I had the honor of meeting Robert at his first small Veterans of All Wars Museum at the old Peerless Woolen Mill in Rossville. As I visited the museum for the first time, it was Robert that wanted to show me around this collection of memorabilia from many wars. As we moved through each section, we came upon a very special spot that he was obviously very proud to show me. As I looked at all of the pictures and listened to his story, it was then that I realized that it was Robert, the man that I had just met, that was the veteran that had experienced the things depicted in this part of the museum. After we had finished the tour, Robert and I sat down, and he began to tell his story. At this point, I was feeling a little overwhelmed by what I was hearing. There were many stories that Robert told me, but there is one that stood out more for me than the others.
When the rocket struck Hells Bells, he opened his parachute and hit the ground. When he got on the ground, he dropped his parachute into a well, hoping that the German soldiers would not find it. Robert had landed in the yard of a small home and was about to go into the woods near the home. There was a small girl about 10-years-old who came across the yard and took him by the hand and led Robert into the house. Robert was hit by parts of the plane during the explosion of Hells Bells and had several cuts on his body. After a short time, he was moved to a small village where he went inside a barn. The town’s people began to bring him blankets, pillows, food and water. Robert had not had anything to eat or drink since his plane went down about 12 hours earlier. He told me that he could not believe that this was happening to him, after all that he had been through. Robert said he would never forget the kindness that the Austrian people had shown him. I know that by now you are asking yourself, what was the name of the small town that helped Robert? This town is called Fischbach, Austria.
In talking to Robert, I had the feeling that he would like to go back to Fischbach, the city that had been so kind during such dangerous times. The desire was always with him to go back and visit, but his failing health would always hold him back. I talked with Randy and Louise Culbreth at the new museum in Chickamauga about Robert being able to return to Austria for a visit. Little did I know that they had been thinking the same thing. Randy Culbreth had already tried to make contact with someone in Fischbach, but could not locate anyone on the internet. All Randy had was one name, and that was Christian Arzberger. I took the name and said that I would also try and locate him or someone else associated with Hells Bells in Austria.
Many days went by, and I could not get a response from anyone connected with Christian or the story about Fischbach. Then, one day as I was checking my email, there was an inquiry about just whom I knew that was in Hells Bells when it was shot down and the town of Fishbach. I sent out information about Robert and received an updated email of Christian Arzberger from someone that had talked to Christian about three years earlier. I then sent out an email right away to Christian, and he answered it the same day. After Christian and I had talked several times, he explained that he was in the process of writing a book about what took place in 1944 and the plane that was shot down near their city. I then turned all of the information that I had over to Louise Culbreth at the museum.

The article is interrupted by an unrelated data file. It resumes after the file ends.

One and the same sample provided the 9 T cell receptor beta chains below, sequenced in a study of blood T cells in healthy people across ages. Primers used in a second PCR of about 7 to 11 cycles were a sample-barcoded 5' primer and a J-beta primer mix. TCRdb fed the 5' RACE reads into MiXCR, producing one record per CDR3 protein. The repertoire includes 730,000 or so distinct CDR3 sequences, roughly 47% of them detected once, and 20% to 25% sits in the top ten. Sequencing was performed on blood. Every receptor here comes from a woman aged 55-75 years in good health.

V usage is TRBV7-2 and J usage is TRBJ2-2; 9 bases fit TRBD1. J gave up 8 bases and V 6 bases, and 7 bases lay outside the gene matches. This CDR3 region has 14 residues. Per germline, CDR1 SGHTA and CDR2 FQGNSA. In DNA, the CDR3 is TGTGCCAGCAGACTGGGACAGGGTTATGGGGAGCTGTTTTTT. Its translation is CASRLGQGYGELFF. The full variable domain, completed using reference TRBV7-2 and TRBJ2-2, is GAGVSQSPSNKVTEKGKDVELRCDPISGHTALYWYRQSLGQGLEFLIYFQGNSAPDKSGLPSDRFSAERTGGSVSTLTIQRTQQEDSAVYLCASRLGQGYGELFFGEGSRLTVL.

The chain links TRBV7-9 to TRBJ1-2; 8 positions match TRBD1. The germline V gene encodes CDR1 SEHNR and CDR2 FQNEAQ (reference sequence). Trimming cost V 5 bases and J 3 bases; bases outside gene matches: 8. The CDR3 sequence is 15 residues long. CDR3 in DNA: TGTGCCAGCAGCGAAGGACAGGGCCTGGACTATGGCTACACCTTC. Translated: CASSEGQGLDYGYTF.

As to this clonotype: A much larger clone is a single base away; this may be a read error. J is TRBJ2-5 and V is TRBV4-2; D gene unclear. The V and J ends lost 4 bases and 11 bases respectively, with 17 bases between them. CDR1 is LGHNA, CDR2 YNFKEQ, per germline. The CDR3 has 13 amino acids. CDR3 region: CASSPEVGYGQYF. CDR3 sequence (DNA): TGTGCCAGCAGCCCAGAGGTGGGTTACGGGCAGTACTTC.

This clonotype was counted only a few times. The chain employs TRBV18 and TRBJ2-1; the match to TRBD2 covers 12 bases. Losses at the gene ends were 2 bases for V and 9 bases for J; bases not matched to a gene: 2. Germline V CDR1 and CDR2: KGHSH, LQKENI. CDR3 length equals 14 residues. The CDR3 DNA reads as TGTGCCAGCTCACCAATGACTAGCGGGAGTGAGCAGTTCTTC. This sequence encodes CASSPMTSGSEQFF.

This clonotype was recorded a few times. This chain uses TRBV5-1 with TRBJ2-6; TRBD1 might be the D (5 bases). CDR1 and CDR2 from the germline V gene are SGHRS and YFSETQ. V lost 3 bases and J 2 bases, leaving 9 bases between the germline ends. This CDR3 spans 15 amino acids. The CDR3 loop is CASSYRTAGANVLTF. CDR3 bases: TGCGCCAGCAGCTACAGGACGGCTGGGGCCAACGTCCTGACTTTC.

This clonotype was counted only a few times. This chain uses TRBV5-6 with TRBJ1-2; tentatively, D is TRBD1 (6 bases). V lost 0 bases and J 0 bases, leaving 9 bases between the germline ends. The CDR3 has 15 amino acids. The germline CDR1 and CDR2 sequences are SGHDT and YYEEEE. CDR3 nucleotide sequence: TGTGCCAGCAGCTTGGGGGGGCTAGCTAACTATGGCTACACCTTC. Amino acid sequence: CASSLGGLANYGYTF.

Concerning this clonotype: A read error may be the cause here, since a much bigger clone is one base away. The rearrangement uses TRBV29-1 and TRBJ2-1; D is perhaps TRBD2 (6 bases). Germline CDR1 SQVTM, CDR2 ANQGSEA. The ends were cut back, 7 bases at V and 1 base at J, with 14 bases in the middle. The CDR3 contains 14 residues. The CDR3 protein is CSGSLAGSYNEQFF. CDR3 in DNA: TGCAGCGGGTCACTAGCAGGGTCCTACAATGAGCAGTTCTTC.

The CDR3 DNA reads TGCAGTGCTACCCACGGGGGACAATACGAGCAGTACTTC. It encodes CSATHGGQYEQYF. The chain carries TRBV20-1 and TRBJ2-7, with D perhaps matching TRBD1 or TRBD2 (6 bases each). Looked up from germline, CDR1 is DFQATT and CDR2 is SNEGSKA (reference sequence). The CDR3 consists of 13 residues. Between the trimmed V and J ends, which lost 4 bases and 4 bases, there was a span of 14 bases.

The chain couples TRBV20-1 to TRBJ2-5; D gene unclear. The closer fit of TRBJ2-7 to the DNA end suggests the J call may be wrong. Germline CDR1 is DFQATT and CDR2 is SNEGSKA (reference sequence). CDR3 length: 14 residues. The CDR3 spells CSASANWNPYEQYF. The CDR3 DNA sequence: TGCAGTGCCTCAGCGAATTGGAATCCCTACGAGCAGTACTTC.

This is but one short story that Robert relayed to me, but Robert has many others that are written in his book, “The Eleventh Man,” by Robert H. Honeycutt and Jane Littlejohn Berz.
Louise and her son, Randy, have been communicating now for several months with Christian and have been invited to come to Fischbach for a parade and dedication of a monument telling about Hells Bells and what the city did for Robert. The following events are planned for the dedication. The event will be held on Saturday, June 2, at 4 p.m. The U.S. Embassy will send a representative, along with the local Veterans Association, and the mayor of Fishbach will join the event. There will also be musicians, and a representative of the U. S. Air Force in Vienna has also been invited. Robert was aware of the events taking place in Fishbach and was very pleased.
Robert Honeycutt, or “Tootsie,” a name given to him by his sister, was aware of the upcoming event, but became very ill and passed away on April 30.
I would like to personally thank the city of Fishbach for the kindness that was shown to Airman Robert H. Honeycutt, and thank Christian Arzberger for the work and effort that they have put into this project in Fishbach. I do look forward to owning and reading Christian’s book whenever it becomes available.
Roger Sherrill lives in Ringgold. He can be reached at email@example.com.